Public Policy in Canada’s North

Nunavut is the greatest Canadian experiment, according to the Professor Robert Huebert of the University of Calgary. It is a territory in need of investment, without the political power and mechanisms to make that happen. But there is hope, and that hope lies in resource extraction.

Last Friday a group of 17 Action Canada fellows facilitated a dialogue about the development of public policy for northern Canada based on lessons from its history. The dialogue included 3 presentations:

  • Unlocking Nunavut’s Economic Potential: Public & Private Financing for Transportation Infrastructure’s Development
  • Country Food: Improving Food Security in Nunavut through Better Access to Country Food
  • Growing the Golden Egg: The Question of Non-renewable Resource Revenues and the Future Prosperity of Canada’s North

Underlying the dialogue was an assumption that resource extraction was necessary and beneficial not only to Canada’s North but to Canada’s national economy as well. The first panel stressed the astronomical costs of the transportation infrastructure needed to facilitate extraction, as well as the vast potential wealth hidden under Nunavut’s ice and waters. A lack of roads, seaports, docks and airports capable of handling large cargo have stunted development in the North, according to Colonel Pierre LeBlanc. The cost of transporting construction materials and gasoline play a role, as, for example, a 140 km stretch of gravel road was recently built in Nunavut at a cost of $300 million. To put that number in perspective, Nunavut received roughly $1.4 billion in transfer payments in 2013-2014.

Nunavut sits on massive iron-ore concentrations, and potentially one of the largest oil deposits in the world in the Davis Strait between Canada and Greenland. Yet the assumption that resource extraction is Nunavut’s only salvation was juxtaposed with stories of foreign drilling and mining exploration companies given permits in Greenland to extract resources using their own imported labour force, while contributing minimal royalties and taxes to the local economy. There was also a worry among participants about where the financial benefits of extraction would go. Local communities? The federal government? Would any financial benefits be negated by reduced transfer payments from the feds? Adding to this, demand for these resources depend on foreign markets. Public infrastructure investment in resources would have to be substantial and therefore very risky, as a smart investment one day could become a catastrophic waste of public money the next.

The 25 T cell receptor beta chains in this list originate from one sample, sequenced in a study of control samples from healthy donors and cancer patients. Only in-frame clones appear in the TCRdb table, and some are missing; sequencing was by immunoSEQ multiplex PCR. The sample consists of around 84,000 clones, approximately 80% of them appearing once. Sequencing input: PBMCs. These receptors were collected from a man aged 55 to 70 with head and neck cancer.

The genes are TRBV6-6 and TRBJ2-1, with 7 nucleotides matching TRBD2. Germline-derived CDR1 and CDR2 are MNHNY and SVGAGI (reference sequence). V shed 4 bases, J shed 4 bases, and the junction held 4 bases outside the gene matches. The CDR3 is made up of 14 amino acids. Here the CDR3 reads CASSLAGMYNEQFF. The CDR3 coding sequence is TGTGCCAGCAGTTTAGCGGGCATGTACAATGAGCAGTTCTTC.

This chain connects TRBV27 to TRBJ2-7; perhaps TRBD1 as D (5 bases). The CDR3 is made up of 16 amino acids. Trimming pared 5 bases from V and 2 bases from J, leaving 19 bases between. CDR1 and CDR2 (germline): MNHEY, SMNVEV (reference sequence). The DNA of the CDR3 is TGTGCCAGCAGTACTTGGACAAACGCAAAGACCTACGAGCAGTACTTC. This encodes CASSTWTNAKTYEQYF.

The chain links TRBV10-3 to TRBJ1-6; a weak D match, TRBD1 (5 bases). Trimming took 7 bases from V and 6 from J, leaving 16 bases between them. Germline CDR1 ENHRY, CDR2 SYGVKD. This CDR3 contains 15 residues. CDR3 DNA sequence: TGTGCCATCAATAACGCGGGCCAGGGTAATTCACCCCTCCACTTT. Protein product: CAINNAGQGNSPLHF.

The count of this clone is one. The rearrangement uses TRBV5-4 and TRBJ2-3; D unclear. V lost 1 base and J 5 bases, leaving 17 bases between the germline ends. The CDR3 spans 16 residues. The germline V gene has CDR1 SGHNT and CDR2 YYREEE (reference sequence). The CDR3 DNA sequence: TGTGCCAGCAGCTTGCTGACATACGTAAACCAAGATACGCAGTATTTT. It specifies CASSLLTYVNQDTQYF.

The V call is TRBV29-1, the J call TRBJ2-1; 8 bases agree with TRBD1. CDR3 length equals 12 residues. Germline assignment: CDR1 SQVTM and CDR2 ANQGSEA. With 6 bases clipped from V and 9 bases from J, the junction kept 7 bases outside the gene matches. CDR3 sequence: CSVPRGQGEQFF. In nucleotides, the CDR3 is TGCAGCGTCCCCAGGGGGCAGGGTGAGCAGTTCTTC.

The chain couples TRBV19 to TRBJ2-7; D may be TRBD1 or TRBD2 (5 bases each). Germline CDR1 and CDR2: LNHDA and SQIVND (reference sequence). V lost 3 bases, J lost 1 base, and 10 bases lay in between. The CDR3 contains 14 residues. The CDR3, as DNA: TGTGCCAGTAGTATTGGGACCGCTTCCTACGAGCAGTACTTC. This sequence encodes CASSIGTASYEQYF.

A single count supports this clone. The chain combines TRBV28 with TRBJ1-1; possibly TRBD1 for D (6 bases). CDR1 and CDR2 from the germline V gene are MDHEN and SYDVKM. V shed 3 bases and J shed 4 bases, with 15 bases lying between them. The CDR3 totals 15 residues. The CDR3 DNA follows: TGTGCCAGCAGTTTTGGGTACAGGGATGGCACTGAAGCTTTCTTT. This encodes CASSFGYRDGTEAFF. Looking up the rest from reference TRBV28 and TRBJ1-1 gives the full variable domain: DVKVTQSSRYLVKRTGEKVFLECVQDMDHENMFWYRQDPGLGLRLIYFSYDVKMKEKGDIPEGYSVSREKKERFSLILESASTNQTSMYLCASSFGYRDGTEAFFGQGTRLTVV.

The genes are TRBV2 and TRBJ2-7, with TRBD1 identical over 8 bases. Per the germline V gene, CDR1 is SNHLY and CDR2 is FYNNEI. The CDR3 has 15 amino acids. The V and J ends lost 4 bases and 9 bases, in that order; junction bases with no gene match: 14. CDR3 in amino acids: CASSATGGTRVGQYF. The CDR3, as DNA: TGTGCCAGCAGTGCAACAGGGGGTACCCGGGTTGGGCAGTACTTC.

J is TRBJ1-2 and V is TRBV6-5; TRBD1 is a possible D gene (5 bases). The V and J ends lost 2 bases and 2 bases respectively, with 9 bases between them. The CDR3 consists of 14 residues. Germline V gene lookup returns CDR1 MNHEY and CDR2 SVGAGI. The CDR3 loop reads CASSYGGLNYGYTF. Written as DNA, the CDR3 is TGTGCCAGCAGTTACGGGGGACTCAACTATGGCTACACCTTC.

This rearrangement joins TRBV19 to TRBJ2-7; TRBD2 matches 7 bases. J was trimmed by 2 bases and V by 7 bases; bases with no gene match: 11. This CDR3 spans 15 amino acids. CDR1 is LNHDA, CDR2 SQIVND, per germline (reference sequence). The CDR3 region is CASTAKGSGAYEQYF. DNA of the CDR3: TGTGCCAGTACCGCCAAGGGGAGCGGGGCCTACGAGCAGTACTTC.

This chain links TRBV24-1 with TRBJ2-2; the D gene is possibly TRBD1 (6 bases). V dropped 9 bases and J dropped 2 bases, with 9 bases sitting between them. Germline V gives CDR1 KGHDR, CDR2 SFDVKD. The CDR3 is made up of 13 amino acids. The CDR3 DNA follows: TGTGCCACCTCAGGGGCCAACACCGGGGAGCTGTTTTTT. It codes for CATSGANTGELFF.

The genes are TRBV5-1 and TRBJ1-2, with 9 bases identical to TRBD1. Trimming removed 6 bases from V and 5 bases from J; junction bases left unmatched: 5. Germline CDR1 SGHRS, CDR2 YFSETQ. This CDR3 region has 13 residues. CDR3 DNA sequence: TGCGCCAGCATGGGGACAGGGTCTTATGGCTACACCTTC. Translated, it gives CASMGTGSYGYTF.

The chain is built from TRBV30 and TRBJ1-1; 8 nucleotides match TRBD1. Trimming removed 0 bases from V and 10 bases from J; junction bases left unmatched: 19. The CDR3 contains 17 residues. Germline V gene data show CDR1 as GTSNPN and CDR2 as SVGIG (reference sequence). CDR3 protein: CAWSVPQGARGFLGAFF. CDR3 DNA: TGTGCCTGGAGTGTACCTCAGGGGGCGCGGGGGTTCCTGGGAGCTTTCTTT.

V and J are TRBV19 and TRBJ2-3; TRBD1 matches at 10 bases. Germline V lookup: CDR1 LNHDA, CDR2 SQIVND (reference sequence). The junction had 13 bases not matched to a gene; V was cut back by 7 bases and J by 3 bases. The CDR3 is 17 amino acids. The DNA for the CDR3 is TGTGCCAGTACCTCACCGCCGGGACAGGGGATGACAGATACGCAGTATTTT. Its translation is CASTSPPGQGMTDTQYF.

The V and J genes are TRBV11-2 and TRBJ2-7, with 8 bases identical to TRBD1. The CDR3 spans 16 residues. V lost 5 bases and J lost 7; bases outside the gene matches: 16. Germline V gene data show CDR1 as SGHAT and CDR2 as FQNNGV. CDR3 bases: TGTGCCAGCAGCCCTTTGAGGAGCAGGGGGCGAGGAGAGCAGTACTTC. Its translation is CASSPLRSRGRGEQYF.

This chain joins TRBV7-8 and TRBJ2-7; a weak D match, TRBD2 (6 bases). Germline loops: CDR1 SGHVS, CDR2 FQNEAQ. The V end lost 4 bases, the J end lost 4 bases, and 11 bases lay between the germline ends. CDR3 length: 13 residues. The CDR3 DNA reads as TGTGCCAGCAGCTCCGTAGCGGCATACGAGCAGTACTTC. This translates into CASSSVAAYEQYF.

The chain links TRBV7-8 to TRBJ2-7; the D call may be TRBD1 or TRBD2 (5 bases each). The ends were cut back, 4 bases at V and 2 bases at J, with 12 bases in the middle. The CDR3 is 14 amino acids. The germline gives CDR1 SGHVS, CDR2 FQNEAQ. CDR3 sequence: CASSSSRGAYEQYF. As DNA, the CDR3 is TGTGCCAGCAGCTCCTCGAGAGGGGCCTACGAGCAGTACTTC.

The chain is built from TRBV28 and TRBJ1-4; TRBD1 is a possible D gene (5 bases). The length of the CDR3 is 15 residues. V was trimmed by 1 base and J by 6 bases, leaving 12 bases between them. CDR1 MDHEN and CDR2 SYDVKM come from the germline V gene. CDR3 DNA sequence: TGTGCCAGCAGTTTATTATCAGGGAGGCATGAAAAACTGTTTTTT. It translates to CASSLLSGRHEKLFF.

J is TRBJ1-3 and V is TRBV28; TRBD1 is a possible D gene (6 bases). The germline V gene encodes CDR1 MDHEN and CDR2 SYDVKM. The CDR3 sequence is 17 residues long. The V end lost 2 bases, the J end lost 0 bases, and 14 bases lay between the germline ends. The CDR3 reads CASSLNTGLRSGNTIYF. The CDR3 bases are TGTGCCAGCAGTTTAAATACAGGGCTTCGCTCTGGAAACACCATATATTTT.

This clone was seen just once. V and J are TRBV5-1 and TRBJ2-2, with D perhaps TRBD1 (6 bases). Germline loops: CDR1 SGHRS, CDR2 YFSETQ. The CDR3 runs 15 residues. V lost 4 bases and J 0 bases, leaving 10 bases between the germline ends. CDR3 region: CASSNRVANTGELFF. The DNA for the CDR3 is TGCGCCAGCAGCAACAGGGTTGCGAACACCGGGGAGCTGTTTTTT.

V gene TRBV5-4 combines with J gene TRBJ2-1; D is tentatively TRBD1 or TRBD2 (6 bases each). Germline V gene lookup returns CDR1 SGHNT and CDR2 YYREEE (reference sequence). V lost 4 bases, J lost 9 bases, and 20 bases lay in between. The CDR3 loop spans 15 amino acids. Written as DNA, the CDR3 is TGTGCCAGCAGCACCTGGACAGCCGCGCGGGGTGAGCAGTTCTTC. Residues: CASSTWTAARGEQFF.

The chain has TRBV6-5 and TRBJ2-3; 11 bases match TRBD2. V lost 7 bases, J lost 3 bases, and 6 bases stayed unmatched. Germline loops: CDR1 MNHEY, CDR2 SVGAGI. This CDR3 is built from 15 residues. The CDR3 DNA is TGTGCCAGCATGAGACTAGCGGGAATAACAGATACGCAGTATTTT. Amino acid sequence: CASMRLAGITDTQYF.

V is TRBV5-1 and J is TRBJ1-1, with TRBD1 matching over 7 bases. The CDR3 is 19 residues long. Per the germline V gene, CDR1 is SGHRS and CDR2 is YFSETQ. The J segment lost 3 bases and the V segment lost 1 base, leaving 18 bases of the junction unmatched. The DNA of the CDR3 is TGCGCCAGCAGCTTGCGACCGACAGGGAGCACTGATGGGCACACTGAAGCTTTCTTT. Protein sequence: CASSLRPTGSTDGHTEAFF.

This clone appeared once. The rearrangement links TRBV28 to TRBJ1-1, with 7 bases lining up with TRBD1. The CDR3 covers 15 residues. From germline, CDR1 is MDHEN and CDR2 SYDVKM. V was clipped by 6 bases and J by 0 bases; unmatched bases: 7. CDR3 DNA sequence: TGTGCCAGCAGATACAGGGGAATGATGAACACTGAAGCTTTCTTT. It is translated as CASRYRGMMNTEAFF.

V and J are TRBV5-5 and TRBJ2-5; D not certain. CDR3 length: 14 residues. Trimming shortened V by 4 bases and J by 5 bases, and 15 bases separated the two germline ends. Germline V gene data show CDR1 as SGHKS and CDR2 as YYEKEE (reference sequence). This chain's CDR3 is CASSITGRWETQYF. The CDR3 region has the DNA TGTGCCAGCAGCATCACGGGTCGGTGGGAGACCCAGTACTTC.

Solutions were few. A number of pension fund representatives were in the room were told that investment in the mining industry would benefit the North and provide high returns, but that these investments would certainly be high-risk. The only solution that offered hope in my mind was the possibility of a well-managed Heritage Fund, which leads into the discussion in the third panel, which I will cover in Part 3.

Overall, there was a great discussion and I learned a great deal about Nunavut’s past and present.

Interesting tidbit: Norwegian Hell’s Angels have been using Canadian charts to sail through the Northwest Passage. Several have already been deported.

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